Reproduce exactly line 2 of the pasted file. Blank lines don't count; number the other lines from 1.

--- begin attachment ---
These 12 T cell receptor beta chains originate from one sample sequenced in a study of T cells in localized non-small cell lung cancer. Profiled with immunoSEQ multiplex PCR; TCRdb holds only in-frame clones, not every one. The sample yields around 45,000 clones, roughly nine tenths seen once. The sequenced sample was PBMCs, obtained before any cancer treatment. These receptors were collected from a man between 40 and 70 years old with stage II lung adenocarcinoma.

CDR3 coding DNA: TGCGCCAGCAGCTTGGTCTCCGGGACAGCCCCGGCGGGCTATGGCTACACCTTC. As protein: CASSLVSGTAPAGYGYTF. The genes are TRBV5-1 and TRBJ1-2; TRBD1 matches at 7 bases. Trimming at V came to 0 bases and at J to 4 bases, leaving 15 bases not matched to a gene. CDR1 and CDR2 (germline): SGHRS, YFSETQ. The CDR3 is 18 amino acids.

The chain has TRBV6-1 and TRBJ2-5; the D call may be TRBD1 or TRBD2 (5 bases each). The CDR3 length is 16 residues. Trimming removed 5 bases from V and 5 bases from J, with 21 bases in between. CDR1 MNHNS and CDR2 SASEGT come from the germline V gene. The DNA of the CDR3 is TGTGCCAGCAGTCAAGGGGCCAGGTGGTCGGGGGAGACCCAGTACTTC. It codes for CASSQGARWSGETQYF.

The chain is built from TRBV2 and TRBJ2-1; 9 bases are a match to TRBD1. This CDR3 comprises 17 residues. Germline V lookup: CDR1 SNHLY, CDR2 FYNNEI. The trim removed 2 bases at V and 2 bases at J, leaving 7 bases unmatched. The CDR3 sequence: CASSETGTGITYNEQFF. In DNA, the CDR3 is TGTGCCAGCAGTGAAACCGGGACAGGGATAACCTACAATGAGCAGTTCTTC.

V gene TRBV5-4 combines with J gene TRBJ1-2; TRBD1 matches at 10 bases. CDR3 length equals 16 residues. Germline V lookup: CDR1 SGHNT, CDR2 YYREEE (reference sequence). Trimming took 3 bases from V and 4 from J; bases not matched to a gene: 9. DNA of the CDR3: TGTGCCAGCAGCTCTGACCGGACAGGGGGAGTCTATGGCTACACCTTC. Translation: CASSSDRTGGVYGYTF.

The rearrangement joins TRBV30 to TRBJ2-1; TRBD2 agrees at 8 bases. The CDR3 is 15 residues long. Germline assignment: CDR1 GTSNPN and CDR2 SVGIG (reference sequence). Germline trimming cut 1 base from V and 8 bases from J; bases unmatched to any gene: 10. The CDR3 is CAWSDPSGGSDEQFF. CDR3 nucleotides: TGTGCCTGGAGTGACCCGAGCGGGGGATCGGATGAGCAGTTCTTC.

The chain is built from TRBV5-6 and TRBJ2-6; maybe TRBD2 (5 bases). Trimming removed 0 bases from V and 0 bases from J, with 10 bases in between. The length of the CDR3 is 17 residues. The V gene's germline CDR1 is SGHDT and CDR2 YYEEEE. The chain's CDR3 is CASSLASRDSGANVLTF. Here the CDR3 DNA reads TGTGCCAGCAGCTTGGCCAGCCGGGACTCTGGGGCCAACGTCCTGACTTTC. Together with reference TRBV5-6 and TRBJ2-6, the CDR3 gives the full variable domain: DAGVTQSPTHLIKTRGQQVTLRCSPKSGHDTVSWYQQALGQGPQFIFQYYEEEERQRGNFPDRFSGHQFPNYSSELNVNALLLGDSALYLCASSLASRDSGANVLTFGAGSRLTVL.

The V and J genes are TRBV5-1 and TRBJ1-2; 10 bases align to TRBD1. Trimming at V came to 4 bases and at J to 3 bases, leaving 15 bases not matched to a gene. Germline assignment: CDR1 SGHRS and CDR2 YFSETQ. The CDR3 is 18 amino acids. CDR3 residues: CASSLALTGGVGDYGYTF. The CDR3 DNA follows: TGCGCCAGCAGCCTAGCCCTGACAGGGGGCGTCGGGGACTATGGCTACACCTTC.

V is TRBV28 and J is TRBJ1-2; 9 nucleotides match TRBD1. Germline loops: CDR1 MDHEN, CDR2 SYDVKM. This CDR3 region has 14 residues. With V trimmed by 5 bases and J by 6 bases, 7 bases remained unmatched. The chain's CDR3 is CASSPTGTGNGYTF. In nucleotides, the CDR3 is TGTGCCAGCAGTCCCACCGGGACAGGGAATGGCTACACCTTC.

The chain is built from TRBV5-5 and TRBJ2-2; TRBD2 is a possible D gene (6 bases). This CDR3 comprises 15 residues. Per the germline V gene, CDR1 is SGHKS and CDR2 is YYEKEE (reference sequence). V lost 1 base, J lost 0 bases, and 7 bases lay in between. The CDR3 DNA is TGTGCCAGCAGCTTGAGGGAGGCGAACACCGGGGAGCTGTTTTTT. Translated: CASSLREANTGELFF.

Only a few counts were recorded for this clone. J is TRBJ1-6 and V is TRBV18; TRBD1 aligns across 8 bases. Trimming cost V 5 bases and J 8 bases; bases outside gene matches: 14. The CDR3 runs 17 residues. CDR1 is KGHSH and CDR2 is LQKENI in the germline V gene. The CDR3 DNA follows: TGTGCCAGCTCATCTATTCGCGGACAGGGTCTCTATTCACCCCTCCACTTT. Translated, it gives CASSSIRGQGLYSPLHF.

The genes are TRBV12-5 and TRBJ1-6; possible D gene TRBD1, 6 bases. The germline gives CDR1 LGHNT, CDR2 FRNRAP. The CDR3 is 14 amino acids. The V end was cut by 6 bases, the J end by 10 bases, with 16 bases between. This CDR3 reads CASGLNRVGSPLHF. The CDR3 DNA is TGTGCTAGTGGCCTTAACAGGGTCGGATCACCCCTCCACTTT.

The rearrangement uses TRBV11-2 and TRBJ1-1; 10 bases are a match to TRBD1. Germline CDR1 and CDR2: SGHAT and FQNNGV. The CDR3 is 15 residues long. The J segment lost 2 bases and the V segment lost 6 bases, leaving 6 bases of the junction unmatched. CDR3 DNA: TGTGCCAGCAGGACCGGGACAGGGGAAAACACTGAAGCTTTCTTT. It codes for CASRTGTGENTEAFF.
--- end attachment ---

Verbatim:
CDR3 coding DNA: TGCGCCAGCAGCTTGGTCTCCGGGACAGCCCCGGCGGGCTATGGCTACACCTTC. As protein: CASSLVSGTAPAGYGYTF. The genes are TRBV5-1 and TRBJ1-2; TRBD1 matches at 7 bases. Trimming at V came to 0 bases and at J to 4 bases, leaving 15 bases not matched to a gene. CDR1 and CDR2 (germline): SGHRS, YFSETQ. The CDR3 is 18 amino acids.